Article

Malaysia’s Successful Reform Experience

Author(s):
International Monetary Fund. External Relations Dept.
Published Date:
January 1991
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The economic story was not an unfamiliar one: a growing developing economy runs into trouble during the first half of the turbulent 1980s. The result: economic imbalances, structural weaknesses, and poor prospects for growth. But, where many other developing countries—drafting demanding blueprints of reform but postponing difficult adjustments of their economies—continued to flounder, Malaysia succeeded, and its experience over 1986-90 offers a model for countries embarking on the implementation of reform. A far-reaching program of liberalization and structural reforms, backed by cautious macro-economic policies to ensure strict observance of resource constraints, controlled the economic slide and revived growth.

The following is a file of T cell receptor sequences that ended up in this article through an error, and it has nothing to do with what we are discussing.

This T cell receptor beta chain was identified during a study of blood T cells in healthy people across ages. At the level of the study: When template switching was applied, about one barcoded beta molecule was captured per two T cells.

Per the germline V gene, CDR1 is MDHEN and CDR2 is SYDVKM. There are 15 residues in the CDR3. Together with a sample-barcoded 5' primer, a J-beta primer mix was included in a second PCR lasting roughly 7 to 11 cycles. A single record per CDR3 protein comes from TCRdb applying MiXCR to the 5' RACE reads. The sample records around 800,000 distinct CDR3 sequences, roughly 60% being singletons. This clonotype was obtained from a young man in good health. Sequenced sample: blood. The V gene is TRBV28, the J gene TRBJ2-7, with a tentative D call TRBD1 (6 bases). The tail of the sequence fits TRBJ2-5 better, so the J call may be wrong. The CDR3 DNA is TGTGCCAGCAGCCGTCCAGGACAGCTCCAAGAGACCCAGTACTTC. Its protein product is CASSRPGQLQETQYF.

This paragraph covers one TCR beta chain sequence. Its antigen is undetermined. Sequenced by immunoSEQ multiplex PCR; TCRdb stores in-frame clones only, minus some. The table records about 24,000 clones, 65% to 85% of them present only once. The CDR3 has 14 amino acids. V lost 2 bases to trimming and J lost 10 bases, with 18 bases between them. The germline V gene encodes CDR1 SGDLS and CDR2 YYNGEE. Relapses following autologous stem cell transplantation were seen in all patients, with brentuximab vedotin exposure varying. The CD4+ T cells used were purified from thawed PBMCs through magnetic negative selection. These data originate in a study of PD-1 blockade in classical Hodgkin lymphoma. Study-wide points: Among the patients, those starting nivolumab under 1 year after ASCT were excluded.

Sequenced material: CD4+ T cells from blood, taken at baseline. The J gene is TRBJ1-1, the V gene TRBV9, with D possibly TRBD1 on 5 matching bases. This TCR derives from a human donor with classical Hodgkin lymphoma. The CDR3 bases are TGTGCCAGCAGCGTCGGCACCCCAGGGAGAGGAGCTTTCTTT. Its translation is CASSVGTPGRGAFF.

In the strategy pursued by the Malaysian authorities, the emphasis was on private sector activity as the main engine for growth. This was considered the best approach for developing new ventures, creating employment, and infusing new technologies and skills into the economy. The public sector, while continuing to consolidate its fiscal policies and operations, was geared to providing a supportive environment for healthy economic expansion. As a result of these efforts under the Fifth Malaysia Plan of 1986-90, by the latter part of the decade, Malaysia had achieved a spectacular turnaround: real GDP growth recovered, while the external imbalance was redressed, and inflation was controlled (see

The economic background